So the lion of the Senate will roar no more — and any number of DC cocktail waitresses can breathe a little easier today. The hand that steered an armada of bills through eight Senates and played a thousand games of grabass in between has been laid out at last.

The death of Edward Moore Kennedy closes the door on an era reaching back to the end of the 19th century itself and taking in most of what we would consider to be the guts of the 20th. The marriage of his parents, Joe Kennedy and Rose Fitzgerald, had been the uniting of two powerful Boston Democratic families — their grandfather John “Honey” Fitzgerald had been the first Irish-Catholic mayor of Boston, his nickname indicative of that distinctive voice, smooth, yet biting. Honey Fitz’s political career dated back to 1891, at which time barrels of beer, in place of pork, would be rolled out.

They were leveraged into power by Joe, a man who made his first fortune from bootlegging during the Prohibition, and whose operatives are estimated to have murdered a dozen or more men in the brutal gang wars of the period — after which he decamped to Hollywood to found RKO (famous for producing Citizen Kane, among others) and bed Gloria Swanson and a host of lesser ingénues.

Any hope he had for later public office himself was ruined by his disastrous term as Ambassador to the UK in the late 30s, when his fascistic nature, Irish resentment, anti-communism, and penchant for American isolationism, led him to relentlessly pro-Hitler sentiments at a time when FDR had swung firmly behind Britain — and his forecast of the UK’s inevitable defeat did not play well in the aftermath.

By 1944, one son, Joe Jnr, had been killed in active service, setting the pattern to come, and the family mantle fell to John, seen as lightweight despite his naval service, beset by Addison’s disease, which treated officially and otherwise by testosterone and amphetamines. JFK made his bones on joining Joe McCarthy’s witch-hunt, accommodating the racism of southern Democrats, and winning a Pulitzer for a book he didn’t write (Profiles in Courage). His brother Robert lived long enough to have these conservative Democrat machine politics modified somewhat by the upheaval of the ’60s, but never got the chance to put them in practice. Joe Kennedy snr lived long enough — he died in 1969 — to see the mantle fall to his fourth son, barely an afterthought.

That mantle sank in the waters of Lake Chappaquiddick. The death of a female political volunteer in a car he drunkenly piloted into a lake had a grim symmetry with JFK, who had floated his political career by piloting a boat. Teddy had sunk his by floating a car. Would he have won the 1968 election as the youngest President ever — aged 36 — had he taken up the suggestion that he be a draft-in candidate in the shoes of his dead brother Robert?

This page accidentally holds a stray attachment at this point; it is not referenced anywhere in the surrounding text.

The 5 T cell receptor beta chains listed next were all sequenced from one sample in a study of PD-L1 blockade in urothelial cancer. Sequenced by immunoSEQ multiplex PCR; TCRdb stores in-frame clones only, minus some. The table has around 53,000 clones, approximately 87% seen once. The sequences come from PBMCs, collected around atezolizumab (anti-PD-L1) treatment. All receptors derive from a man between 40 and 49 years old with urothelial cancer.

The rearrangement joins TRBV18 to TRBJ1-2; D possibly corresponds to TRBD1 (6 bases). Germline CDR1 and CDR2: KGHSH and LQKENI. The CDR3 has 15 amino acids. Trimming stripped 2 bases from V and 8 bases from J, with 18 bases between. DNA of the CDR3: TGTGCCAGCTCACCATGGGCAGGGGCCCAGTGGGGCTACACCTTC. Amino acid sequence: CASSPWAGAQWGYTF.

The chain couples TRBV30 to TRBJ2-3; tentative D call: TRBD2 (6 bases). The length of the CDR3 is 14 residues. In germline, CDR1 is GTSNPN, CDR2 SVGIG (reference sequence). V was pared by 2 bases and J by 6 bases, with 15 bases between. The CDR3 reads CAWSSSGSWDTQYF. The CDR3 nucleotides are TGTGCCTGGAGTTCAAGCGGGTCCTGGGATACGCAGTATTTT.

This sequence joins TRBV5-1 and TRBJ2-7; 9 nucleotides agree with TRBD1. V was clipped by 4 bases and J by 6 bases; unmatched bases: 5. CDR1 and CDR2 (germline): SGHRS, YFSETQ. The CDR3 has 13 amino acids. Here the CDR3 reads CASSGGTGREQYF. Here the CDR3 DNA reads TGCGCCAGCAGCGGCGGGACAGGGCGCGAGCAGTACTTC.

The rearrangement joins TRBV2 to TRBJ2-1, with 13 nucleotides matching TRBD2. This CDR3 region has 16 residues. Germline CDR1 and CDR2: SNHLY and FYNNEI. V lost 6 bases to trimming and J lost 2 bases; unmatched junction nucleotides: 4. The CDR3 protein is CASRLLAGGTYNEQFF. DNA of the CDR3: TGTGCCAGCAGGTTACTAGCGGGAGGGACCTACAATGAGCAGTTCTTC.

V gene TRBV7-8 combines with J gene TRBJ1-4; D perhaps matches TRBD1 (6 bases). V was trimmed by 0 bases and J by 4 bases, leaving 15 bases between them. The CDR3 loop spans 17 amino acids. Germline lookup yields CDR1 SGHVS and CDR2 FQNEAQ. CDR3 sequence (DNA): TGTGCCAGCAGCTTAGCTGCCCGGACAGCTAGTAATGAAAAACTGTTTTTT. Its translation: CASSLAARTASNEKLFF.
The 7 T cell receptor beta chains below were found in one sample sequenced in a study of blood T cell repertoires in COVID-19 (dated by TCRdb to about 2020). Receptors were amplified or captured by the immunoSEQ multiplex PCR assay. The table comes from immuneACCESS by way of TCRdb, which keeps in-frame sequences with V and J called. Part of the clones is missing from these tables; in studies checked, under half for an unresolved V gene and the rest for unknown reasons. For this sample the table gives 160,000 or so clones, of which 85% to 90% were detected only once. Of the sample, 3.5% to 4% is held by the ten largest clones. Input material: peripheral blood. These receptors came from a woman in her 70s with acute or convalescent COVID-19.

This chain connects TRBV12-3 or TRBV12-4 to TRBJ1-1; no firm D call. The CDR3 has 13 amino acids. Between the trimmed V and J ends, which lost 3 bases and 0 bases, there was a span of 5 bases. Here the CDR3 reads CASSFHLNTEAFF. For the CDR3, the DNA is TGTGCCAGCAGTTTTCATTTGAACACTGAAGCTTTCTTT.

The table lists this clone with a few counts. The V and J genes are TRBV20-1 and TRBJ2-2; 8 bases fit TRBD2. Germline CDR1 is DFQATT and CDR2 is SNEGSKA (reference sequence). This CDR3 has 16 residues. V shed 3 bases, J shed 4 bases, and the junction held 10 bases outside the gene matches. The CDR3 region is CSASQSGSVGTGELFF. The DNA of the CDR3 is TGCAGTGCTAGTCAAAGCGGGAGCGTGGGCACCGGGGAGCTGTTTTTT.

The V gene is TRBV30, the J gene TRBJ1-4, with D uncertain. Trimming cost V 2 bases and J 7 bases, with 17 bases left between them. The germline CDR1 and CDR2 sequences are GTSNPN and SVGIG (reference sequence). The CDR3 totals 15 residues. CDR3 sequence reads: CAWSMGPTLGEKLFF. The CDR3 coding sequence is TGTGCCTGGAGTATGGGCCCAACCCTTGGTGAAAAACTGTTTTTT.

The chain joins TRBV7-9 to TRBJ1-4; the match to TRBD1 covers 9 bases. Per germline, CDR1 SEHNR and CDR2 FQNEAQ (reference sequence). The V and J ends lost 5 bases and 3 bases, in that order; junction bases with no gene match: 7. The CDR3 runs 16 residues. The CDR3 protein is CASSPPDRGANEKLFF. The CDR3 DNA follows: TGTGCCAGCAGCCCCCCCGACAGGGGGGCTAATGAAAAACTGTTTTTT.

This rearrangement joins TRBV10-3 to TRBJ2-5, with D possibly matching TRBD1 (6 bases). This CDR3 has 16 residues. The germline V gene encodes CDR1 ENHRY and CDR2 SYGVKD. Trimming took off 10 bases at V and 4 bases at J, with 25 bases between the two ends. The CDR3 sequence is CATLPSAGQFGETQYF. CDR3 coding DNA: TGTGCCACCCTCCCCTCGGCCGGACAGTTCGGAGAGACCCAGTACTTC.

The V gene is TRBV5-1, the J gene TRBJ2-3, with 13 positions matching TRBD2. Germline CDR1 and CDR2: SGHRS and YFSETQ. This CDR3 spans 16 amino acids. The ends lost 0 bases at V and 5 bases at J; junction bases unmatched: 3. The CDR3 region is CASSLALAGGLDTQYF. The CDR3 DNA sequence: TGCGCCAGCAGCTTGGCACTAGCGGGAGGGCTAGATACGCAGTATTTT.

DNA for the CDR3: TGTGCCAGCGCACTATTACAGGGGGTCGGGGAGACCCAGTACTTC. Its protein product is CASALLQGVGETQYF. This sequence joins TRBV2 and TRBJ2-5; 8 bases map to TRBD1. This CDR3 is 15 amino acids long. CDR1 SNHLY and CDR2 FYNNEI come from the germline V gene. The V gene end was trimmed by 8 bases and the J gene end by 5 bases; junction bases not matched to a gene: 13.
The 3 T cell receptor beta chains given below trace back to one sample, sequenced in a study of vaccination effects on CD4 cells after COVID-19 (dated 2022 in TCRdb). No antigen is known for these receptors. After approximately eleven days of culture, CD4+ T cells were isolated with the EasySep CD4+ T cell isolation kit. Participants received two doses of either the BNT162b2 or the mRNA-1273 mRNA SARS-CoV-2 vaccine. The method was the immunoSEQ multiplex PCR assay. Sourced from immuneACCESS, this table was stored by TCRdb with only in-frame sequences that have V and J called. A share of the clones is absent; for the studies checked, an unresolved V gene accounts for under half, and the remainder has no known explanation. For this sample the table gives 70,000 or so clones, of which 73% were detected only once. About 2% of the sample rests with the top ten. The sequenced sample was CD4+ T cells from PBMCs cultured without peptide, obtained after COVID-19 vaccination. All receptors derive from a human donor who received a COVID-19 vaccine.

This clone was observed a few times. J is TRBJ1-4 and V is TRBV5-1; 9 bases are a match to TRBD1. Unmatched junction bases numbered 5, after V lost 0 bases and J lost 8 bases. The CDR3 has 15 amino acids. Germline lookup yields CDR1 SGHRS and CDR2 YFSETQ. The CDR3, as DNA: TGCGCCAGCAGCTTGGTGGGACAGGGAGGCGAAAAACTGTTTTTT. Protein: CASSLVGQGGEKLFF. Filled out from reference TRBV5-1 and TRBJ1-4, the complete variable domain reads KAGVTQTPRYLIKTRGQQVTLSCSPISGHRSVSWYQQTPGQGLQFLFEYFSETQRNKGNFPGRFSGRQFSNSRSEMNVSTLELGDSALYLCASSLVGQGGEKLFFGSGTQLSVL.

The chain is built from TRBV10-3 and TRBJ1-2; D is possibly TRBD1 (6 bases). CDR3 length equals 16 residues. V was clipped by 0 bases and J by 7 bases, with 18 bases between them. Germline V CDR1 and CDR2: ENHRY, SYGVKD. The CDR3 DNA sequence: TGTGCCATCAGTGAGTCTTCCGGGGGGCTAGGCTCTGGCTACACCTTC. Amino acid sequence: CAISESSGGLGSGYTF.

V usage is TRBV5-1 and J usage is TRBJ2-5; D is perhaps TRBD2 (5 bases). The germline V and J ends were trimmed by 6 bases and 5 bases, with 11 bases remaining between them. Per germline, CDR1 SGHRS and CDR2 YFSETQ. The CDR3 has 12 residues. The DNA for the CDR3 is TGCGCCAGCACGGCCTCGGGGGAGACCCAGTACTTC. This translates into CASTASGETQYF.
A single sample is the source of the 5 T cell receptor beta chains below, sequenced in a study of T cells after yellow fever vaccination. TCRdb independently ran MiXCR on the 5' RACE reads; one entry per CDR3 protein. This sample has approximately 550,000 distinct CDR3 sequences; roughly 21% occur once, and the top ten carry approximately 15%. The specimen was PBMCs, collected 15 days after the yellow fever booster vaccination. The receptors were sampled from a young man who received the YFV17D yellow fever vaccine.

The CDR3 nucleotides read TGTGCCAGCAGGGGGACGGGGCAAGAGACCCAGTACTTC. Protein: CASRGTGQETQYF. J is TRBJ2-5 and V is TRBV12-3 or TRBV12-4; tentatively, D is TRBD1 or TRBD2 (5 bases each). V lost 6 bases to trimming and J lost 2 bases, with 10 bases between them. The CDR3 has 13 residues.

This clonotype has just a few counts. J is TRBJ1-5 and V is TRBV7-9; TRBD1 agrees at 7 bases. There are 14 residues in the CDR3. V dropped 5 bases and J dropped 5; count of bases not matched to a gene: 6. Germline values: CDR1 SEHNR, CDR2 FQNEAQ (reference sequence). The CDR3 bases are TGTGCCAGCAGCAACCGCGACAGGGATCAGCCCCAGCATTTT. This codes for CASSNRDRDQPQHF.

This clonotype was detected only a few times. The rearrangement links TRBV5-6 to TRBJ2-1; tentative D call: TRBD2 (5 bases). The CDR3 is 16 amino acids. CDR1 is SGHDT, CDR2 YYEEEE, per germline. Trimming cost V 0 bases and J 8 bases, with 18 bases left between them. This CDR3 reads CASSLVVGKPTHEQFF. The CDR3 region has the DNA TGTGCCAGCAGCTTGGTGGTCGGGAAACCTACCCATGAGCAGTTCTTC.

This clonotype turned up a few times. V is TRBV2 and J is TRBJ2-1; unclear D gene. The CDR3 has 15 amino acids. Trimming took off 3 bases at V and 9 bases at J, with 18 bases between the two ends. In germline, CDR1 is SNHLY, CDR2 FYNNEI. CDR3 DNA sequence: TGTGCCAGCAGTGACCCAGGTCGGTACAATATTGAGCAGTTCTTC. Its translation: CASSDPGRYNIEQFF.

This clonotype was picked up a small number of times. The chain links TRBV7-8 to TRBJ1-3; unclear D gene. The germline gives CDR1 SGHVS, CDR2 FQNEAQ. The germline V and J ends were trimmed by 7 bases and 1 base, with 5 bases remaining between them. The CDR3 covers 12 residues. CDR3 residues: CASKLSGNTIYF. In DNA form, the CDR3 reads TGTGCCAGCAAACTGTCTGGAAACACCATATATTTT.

Maybe not, but who knows? By the time he came round for another tilt — in 1980, against a sitting Democratic President, a rare occurrence indeed — Chappaquiddick had become part of the folklore, and the dark side of Camelot was beginning to cast a shadow over the American psyche. JFK’s gangster connections, his near-disastrous brinkmanship in the Cuban missile crisis, and his inauguration of full-scale commitment to Vietnam had worn off the gloss of the Boston Brahmins, and the great American retreat from a proud progressive “liberalism” was underway.

Nevertheless, he was unassailable in a Senate seat in Massachusetts, and in American fashion, served for 47 years, from the end of the Jim Crow era to the election of Barack Obama, from the depths of the Cold War, to China rising.

The Senate was the saving of him, and of the Kennedy family in general. As other members fell like Flanders recruits, Ted Kennedy powered on. The number of bills he introduced or co-sponsored is staggering — from removing racial quotas on immigration, the first disabilities legislation, bills mandating public funding for cancer care and AIDS, tightened sanctions on apartheid, and dozens of others, the most recent being the No Child Left Behind Act — an attempt to ensure that education in the US did not consist of kids being passed up the grades functionally illiterate and innumerate, and which was gutted by Dubya, and rendered as a mechanism for fixing grades.

There are darker sides too — some will pick his vociferous campaign for Irish independence, even at the height of the PIRA armed struggle, and all the compromises that could have been fought through to a tougher win. And whatever credit one gives him, one has to wonder at the American desire for dynasty at the heart of democracy, its compulsive desire to re-establish all it fought to throw off in 1776.

But whatever the verdict, you can’t help but feel as one does when watching a grand mansion come down, for apartments and a mall. What was this like at its height, you wonder? What world made it? And where are we now?

*For more Kennedy commentary, try the crikey.com.au collection.

Peter Fray

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